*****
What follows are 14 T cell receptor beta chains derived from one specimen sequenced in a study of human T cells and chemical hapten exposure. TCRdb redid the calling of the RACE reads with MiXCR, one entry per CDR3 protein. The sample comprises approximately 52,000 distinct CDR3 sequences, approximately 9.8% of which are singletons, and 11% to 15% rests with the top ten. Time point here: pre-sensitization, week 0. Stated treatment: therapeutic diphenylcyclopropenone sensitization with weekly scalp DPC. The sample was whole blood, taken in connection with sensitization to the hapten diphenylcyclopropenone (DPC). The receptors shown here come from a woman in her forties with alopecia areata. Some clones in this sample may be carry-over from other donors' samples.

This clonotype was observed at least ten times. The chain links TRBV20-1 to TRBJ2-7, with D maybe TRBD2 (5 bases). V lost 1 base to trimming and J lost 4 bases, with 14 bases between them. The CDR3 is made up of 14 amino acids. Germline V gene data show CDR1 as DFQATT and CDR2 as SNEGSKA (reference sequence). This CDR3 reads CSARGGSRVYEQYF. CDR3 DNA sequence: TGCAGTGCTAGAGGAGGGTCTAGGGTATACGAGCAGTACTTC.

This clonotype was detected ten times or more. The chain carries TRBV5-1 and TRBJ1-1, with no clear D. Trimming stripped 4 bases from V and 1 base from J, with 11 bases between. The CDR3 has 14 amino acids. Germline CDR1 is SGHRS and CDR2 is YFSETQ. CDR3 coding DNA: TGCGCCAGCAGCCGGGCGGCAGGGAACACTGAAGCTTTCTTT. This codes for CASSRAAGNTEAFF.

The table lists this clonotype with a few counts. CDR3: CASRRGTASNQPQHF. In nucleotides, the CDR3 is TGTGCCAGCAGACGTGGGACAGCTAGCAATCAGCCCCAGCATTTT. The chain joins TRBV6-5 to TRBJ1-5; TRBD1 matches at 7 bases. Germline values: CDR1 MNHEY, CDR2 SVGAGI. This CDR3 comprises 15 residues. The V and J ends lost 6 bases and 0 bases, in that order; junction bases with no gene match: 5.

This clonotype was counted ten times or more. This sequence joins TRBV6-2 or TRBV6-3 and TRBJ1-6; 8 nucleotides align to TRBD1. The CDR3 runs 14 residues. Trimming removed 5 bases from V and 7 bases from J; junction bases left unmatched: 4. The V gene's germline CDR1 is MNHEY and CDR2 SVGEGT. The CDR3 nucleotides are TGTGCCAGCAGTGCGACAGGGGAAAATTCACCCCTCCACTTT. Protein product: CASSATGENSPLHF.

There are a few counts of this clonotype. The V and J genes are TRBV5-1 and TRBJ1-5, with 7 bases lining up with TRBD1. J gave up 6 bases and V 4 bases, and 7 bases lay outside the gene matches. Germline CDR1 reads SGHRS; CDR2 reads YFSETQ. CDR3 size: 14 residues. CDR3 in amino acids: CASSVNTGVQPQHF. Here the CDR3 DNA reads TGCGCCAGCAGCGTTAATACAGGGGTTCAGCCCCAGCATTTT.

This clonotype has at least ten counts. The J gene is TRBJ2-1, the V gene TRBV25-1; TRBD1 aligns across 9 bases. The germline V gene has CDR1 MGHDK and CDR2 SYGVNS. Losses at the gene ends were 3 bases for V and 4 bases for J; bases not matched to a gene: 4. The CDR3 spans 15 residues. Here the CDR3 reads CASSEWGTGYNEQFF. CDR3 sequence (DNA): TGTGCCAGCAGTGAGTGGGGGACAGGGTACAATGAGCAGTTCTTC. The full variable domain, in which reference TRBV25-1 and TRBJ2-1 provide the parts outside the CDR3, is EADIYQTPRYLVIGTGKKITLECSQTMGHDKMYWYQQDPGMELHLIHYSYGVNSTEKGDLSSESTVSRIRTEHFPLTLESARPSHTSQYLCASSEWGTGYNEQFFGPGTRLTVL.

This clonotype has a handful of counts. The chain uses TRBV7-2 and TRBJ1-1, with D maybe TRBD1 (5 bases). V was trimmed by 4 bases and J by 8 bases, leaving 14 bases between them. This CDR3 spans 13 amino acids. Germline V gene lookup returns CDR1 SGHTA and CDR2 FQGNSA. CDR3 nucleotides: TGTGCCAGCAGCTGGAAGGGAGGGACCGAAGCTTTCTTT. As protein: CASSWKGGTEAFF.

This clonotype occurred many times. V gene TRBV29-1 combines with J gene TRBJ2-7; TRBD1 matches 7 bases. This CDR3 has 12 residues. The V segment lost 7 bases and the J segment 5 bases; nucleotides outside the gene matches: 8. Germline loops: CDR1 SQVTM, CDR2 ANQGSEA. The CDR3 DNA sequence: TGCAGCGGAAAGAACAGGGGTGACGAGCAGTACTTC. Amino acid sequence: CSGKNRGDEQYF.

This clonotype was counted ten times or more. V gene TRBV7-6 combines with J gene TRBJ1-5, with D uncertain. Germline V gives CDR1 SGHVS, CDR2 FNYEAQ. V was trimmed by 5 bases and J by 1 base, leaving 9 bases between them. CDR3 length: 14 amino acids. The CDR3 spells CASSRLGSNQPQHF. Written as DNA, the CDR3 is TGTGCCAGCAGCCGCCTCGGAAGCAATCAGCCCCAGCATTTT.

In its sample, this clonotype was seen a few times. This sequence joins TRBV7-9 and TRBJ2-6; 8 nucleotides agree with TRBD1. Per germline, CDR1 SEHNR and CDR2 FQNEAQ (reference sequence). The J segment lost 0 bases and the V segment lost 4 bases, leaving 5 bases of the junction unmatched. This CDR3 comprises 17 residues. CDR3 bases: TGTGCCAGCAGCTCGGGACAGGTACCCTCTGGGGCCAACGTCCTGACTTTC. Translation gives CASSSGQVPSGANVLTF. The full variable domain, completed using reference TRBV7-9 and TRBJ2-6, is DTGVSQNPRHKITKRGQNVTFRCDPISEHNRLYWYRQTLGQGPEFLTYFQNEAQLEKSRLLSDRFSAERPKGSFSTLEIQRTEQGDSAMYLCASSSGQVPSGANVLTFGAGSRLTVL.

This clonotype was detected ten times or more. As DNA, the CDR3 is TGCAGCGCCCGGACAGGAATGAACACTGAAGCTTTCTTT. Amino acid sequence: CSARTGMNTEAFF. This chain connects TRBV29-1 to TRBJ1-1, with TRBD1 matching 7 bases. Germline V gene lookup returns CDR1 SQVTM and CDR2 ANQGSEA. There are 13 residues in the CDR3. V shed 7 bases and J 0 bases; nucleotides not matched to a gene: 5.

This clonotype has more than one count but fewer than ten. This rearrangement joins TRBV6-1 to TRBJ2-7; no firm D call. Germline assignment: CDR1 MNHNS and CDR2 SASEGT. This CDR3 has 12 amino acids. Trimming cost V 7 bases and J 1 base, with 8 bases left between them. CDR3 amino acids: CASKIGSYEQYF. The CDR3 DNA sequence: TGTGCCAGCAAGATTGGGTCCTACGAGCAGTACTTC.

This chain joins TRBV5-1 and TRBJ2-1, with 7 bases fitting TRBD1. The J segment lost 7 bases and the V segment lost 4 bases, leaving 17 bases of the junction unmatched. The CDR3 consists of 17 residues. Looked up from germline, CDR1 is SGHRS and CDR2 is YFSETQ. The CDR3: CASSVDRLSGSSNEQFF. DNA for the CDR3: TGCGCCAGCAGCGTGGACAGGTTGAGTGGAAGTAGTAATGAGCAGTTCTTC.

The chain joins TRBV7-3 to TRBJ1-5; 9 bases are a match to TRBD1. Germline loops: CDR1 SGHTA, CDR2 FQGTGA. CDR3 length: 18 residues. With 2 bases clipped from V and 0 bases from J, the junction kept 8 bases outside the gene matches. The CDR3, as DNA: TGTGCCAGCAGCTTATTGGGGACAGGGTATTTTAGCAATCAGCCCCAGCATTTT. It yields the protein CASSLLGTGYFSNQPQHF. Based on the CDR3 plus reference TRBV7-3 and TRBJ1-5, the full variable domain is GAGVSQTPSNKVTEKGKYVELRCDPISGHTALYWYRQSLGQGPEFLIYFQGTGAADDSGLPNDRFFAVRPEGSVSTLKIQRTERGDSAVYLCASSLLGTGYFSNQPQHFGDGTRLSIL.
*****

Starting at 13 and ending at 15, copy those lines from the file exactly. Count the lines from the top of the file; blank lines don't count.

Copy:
This clonotype has more than one count but fewer than ten. This rearrangement joins TRBV6-1 to TRBJ2-7; no firm D call. Germline assignment: CDR1 MNHNS and CDR2 SASEGT. This CDR3 has 12 amino acids. Trimming cost V 7 bases and J 1 base, with 8 bases left between them. CDR3 amino acids: CASKIGSYEQYF. The CDR3 DNA sequence: TGTGCCAGCAAGATTGGGTCCTACGAGCAGTACTTC.

This chain joins TRBV5-1 and TRBJ2-1, with 7 bases fitting TRBD1. The J segment lost 7 bases and the V segment lost 4 bases, leaving 17 bases of the junction unmatched. The CDR3 consists of 17 residues. Looked up from germline, CDR1 is SGHRS and CDR2 is YFSETQ. The CDR3: CASSVDRLSGSSNEQFF. DNA for the CDR3: TGCGCCAGCAGCGTGGACAGGTTGAGTGGAAGTAGTAATGAGCAGTTCTTC.

The chain joins TRBV7-3 to TRBJ1-5; 9 bases are a match to TRBD1. Germline loops: CDR1 SGHTA, CDR2 FQGTGA. CDR3 length: 18 residues. With 2 bases clipped from V and 0 bases from J, the junction kept 8 bases outside the gene matches. The CDR3, as DNA: TGTGCCAGCAGCTTATTGGGGACAGGGTATTTTAGCAATCAGCCCCAGCATTTT. It yields the protein CASSLLGTGYFSNQPQHF. Based on the CDR3 plus reference TRBV7-3 and TRBJ1-5, the full variable domain is GAGVSQTPSNKVTEKGKYVELRCDPISGHTALYWYRQSLGQGPEFLIYFQGTGAADDSGLPNDRFFAVRPEGSVSTLKIQRTERGDSAVYLCASSLLGTGYFSNQPQHFGDGTRLSIL.